Sudan is in turmoil. Clashes erupted across the country on 15 April as the Rapid Response Forces (RSF), a powerful Sudanese paramilitary organisation, and the Sudanese army exchanged heavy fire in an attempt to capture key government buildings and establish military dominance.
The army is led by General Abdel Fattah Al-Burhan, who has been the de facto president of Sudan in recent years.
Little is known about the general prior to his rise to prominence in 2019. Born in 1960, Al-Burhan was stationed in Khartoum early in his military career. He participated in the Darfur conflict in 2003 and the Sudanese civil war in 1983 but escaped any human rights accusations against military figures in the Sudanese army at the time.
In 2018, he was promoted to chief of staff of the Sudanese army after completing further military training in Jordan and Egypt.
The following year, a popular uprising which swept across the country led to the ouster of long-term President Omar Al-Bashir from power, ending his 26-year rule. A transitional Military Council (TMC) was then established, and Al-Bashir’s Defence Minister Awad Mohamed Ahmed Ibn Auf replaced him as leader. But a new wave of protests led to the resignation of Ibn Auf and the rise of Al-Burhan as head of the TMC.
Al-Burhan became the most powerful leader in the country during a fragile transitional period, which helped him progressively tighten his grip on Sudan.
After months of international pressure and popular protests, the TMC was replaced by the Sovereign Council, a civilian-military partnership created to steer the country towards elections and a civilian-led government. The SC was also headed by Al-Burhan making him the de facto head of the state.
During this time, Al-Burhan forged closer ties between Sudan with the United Arab Emirates, Saudi Arabia and Egypt, states which had supported the removal of Al-Bashir. He also met with Israeli Prime Minister Benjamin Netanyahu and joined a number of Arab countries in normalising ties with Israel. He played a key role in negotiating a peace agreement with rebel groups in 2020, bringing an end to decades of instability and fighting.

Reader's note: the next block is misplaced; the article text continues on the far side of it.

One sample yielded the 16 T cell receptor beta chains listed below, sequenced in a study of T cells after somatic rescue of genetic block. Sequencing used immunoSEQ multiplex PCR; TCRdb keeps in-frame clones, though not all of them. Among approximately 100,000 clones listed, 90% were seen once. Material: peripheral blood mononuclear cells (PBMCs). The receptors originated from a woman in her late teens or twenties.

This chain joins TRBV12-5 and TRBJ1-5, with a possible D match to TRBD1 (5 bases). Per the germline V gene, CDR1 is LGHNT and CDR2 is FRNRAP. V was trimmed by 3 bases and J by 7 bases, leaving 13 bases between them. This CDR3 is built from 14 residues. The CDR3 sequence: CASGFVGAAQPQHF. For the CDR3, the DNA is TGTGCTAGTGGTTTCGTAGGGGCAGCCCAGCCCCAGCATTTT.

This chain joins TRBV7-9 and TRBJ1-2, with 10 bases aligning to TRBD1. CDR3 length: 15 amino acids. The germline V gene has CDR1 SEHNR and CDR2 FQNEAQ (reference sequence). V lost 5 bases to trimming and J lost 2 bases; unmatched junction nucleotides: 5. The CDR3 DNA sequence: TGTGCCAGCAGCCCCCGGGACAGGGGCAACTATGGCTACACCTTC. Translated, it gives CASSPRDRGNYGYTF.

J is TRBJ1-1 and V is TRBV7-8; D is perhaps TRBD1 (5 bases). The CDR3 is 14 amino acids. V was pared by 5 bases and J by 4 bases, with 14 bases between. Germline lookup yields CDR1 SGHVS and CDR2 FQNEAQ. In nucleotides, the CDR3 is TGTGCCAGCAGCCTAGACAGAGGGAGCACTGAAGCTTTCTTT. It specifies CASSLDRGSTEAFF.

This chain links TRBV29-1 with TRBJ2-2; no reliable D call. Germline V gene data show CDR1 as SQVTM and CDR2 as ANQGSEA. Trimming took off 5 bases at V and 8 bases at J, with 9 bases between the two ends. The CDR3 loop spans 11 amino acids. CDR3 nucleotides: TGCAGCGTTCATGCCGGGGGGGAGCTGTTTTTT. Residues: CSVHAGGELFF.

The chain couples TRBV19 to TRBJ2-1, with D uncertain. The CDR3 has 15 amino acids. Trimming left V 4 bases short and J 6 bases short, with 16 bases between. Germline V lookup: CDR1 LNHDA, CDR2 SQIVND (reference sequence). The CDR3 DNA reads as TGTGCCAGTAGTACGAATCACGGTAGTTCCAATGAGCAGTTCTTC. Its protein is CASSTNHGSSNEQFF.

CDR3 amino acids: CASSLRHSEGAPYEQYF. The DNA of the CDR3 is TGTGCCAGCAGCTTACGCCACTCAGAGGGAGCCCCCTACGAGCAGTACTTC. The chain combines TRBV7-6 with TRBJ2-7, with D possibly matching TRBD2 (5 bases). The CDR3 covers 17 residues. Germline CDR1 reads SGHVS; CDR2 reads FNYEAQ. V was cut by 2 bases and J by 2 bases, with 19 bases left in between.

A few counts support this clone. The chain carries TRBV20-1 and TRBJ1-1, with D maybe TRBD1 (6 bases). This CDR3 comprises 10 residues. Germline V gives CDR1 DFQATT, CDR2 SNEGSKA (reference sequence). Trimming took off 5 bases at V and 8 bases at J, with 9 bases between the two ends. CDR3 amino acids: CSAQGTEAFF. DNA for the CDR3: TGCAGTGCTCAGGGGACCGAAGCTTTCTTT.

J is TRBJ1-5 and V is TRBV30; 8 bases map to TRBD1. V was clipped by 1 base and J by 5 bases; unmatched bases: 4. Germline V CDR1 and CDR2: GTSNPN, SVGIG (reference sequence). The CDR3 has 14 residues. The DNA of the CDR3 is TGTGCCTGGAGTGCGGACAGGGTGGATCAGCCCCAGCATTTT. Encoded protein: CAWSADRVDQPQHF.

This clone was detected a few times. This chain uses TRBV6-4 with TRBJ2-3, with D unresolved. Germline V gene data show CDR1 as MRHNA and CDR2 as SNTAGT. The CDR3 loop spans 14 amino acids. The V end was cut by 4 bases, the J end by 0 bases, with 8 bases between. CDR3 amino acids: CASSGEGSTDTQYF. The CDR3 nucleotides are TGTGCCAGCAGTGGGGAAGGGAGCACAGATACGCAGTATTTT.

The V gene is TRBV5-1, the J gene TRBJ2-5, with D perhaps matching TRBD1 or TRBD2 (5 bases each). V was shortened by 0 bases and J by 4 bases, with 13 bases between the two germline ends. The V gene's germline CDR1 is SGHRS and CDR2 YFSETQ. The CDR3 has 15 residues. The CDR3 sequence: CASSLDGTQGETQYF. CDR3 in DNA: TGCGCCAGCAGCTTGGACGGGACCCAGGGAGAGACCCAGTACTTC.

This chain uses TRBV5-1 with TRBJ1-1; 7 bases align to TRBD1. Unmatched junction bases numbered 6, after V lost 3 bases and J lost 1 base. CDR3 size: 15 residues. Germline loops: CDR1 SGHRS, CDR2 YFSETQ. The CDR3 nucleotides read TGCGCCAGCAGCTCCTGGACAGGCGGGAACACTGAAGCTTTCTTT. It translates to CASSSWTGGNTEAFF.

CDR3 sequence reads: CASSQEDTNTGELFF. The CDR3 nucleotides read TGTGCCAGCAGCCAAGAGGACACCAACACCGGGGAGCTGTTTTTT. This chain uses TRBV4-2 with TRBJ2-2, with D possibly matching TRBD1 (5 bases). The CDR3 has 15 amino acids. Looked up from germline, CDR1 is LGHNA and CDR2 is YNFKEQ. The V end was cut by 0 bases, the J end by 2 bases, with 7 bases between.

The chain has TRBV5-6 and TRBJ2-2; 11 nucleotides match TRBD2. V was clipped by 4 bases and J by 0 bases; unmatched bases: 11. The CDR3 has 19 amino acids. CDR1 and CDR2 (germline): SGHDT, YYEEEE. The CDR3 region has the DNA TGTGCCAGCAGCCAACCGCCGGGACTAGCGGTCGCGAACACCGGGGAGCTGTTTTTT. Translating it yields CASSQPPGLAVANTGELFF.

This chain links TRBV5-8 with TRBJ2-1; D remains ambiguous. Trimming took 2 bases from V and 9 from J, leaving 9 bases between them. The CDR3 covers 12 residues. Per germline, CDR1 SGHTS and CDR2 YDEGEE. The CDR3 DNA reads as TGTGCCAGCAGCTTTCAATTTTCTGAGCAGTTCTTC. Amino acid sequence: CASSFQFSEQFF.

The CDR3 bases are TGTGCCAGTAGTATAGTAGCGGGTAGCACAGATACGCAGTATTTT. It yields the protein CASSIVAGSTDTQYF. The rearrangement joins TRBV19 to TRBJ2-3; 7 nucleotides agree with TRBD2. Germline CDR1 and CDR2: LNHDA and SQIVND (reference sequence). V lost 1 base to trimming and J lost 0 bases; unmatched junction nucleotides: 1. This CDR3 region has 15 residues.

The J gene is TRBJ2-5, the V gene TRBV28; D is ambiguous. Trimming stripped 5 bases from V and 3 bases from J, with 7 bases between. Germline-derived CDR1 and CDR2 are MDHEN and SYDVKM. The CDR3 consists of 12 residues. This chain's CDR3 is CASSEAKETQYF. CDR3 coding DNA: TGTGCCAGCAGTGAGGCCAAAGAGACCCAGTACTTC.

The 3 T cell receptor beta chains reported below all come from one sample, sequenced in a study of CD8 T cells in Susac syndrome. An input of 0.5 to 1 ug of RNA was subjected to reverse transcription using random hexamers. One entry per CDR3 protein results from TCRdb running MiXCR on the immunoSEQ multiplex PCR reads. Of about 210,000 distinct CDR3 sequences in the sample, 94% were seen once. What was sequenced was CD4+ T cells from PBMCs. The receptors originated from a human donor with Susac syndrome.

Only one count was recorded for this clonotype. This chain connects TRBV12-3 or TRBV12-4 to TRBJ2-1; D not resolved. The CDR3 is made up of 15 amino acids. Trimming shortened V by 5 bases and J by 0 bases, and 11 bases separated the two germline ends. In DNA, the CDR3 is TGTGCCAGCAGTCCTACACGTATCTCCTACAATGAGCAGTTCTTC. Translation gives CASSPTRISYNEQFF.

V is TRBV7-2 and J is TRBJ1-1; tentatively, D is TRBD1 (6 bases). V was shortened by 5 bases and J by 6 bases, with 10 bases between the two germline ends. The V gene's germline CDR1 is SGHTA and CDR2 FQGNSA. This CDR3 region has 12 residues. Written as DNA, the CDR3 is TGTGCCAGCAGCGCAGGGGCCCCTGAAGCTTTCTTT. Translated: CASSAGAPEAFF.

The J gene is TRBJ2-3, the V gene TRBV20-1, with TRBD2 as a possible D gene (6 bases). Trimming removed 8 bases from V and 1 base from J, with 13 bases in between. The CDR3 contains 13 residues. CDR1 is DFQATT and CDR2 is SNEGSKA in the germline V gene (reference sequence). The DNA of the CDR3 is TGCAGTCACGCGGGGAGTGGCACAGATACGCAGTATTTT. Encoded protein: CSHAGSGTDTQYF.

In October 2021, following tensions between the military and civilian factions in the government, Al-Burhan – along with his second-in-command and current rival RSF leader Hemedti – seized total power in a coup, before reversing his decision and reinstating the civilian-led transitional government.
Al-Burhan’s engagement in a fight with RSF leader Hemedti comes amidst a political transition to civilian rule in the country and a power struggle within the military.
While Al-Burhan has stated the army will return to its barracks and stay out of politics, it remains unclear whether the country’s transition to democracy will be successful.
What is certain, however, is a victory by Al-Burhan over his rival Hemedti would absorb the RSF into the ranks of the military under his command, leaving him in charge of all armed forces in the country and more powerful than ever before.